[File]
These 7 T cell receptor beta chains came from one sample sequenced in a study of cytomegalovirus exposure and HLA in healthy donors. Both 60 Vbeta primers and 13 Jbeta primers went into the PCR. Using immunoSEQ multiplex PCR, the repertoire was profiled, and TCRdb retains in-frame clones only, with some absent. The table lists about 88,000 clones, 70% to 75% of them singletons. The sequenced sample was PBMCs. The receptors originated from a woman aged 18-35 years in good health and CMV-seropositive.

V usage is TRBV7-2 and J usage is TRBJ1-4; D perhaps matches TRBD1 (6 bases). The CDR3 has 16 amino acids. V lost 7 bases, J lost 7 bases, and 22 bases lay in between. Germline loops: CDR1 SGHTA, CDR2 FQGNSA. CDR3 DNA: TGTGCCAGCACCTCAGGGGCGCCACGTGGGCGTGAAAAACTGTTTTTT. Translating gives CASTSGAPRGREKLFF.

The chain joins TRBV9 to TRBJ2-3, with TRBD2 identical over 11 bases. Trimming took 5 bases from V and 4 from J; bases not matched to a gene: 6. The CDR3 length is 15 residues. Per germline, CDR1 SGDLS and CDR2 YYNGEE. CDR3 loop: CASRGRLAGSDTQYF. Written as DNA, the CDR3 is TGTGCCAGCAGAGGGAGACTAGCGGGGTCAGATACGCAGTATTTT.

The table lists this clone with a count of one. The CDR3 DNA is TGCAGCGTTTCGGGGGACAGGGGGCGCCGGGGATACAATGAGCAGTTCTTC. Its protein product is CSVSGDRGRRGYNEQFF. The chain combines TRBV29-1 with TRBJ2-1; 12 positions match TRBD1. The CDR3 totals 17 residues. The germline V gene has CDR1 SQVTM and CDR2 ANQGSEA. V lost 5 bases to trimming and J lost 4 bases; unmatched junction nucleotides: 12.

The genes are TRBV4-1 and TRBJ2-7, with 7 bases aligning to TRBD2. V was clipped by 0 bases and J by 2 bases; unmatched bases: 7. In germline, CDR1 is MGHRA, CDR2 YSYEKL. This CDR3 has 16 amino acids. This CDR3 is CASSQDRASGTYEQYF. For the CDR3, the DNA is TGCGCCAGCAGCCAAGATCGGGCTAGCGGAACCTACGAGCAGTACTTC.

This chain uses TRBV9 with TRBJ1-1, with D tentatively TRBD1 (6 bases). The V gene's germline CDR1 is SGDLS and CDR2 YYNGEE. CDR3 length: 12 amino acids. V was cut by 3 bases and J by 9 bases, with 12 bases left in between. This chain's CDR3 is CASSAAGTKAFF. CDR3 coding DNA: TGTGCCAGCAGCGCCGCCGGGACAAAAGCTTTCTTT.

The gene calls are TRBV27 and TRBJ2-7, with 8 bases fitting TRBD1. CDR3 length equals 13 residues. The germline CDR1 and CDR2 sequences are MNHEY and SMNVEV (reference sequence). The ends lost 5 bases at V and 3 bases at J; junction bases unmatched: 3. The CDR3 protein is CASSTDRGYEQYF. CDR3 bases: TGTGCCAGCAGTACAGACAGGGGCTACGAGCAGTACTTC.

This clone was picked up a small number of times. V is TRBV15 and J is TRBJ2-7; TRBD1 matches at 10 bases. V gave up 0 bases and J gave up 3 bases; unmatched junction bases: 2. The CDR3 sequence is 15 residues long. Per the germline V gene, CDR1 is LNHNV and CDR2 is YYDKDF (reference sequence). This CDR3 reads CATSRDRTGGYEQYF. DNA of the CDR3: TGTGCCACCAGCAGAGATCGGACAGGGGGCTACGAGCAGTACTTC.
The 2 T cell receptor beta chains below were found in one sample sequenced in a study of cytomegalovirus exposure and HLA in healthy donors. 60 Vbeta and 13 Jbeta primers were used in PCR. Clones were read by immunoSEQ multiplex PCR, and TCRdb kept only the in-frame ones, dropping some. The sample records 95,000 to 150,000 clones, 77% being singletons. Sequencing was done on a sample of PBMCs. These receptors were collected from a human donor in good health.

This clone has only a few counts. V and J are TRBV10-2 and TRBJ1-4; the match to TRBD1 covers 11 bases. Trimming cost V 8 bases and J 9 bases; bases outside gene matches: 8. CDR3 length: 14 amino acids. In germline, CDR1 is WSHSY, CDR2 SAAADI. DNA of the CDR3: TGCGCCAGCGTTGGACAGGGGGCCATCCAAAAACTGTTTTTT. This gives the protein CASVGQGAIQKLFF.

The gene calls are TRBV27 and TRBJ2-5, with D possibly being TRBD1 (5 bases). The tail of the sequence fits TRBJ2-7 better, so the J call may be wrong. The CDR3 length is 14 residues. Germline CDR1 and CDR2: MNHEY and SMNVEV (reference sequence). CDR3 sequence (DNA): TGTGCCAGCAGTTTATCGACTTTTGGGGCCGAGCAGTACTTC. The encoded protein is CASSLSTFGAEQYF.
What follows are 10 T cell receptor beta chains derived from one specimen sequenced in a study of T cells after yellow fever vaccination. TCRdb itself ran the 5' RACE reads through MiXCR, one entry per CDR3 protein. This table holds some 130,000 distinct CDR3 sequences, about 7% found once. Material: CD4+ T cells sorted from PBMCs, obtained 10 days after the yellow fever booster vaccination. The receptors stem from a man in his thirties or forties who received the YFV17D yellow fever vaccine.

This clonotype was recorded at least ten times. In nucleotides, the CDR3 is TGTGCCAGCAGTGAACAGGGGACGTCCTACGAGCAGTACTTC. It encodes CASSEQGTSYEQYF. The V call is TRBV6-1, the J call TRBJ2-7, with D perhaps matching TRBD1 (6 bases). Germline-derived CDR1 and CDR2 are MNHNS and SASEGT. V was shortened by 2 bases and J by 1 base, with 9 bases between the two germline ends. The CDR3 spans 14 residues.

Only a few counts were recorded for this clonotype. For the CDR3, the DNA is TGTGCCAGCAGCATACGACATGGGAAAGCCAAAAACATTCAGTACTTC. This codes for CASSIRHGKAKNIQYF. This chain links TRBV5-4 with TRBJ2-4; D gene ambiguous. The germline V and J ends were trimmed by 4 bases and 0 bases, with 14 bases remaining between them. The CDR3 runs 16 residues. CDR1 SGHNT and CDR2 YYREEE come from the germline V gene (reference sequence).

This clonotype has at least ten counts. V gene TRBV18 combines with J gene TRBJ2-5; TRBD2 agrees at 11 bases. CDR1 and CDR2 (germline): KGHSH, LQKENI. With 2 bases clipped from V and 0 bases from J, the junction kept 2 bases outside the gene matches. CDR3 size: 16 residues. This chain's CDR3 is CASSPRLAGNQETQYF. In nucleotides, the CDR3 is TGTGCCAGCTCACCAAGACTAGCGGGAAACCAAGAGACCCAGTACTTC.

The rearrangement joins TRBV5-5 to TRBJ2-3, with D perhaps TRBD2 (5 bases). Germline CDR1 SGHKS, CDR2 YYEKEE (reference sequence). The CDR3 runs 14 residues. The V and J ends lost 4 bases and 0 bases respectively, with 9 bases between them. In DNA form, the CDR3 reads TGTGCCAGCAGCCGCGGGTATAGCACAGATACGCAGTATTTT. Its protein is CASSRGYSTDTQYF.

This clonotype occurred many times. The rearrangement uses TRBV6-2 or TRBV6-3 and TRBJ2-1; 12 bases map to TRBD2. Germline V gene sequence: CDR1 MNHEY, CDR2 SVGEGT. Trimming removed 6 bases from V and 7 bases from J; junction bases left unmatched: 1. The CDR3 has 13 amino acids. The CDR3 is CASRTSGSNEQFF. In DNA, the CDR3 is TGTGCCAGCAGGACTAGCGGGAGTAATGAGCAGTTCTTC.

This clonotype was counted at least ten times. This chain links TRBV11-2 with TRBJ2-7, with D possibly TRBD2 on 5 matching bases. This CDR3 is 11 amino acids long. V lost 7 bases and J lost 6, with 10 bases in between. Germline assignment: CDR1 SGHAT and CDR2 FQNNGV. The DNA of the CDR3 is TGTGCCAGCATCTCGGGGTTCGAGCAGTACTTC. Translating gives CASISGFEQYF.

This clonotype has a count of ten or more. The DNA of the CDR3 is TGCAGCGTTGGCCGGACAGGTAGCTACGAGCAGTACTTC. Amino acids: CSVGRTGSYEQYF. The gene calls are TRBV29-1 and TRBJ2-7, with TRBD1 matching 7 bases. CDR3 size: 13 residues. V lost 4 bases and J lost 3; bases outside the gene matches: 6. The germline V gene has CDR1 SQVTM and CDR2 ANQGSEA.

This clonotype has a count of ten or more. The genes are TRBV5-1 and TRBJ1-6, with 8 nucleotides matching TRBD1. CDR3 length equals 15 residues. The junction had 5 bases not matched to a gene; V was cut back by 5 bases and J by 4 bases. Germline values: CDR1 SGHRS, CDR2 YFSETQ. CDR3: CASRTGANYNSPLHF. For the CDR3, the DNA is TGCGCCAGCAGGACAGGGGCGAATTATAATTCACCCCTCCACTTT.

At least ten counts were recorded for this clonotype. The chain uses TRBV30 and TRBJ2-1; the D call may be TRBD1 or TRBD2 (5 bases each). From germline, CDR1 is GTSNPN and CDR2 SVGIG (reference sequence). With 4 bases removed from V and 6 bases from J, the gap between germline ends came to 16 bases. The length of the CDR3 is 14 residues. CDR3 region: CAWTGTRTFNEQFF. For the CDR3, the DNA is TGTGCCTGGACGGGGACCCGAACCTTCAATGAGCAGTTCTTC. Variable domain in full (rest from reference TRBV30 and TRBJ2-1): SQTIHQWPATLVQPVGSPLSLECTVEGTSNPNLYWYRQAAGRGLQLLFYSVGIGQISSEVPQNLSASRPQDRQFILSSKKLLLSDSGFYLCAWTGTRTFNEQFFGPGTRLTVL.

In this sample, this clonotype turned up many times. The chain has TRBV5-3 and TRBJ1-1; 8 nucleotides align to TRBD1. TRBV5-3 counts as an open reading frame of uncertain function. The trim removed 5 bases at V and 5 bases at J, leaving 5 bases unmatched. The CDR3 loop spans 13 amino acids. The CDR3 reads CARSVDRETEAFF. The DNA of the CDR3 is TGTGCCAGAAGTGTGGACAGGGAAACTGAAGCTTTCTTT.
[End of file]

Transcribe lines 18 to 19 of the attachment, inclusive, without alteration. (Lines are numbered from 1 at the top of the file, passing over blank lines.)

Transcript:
This clonotype was counted at least ten times. This chain links TRBV11-2 with TRBJ2-7, with D possibly TRBD2 on 5 matching bases. This CDR3 is 11 amino acids long. V lost 7 bases and J lost 6, with 10 bases in between. Germline assignment: CDR1 SGHAT and CDR2 FQNNGV. The DNA of the CDR3 is TGTGCCAGCATCTCGGGGTTCGAGCAGTACTTC. Translating gives CASISGFEQYF.

This clonotype has a count of ten or more. The DNA of the CDR3 is TGCAGCGTTGGCCGGACAGGTAGCTACGAGCAGTACTTC. Amino acids: CSVGRTGSYEQYF. The gene calls are TRBV29-1 and TRBJ2-7, with TRBD1 matching 7 bases. CDR3 size: 13 residues. V lost 4 bases and J lost 3; bases outside the gene matches: 6. The germline V gene has CDR1 SQVTM and CDR2 ANQGSEA.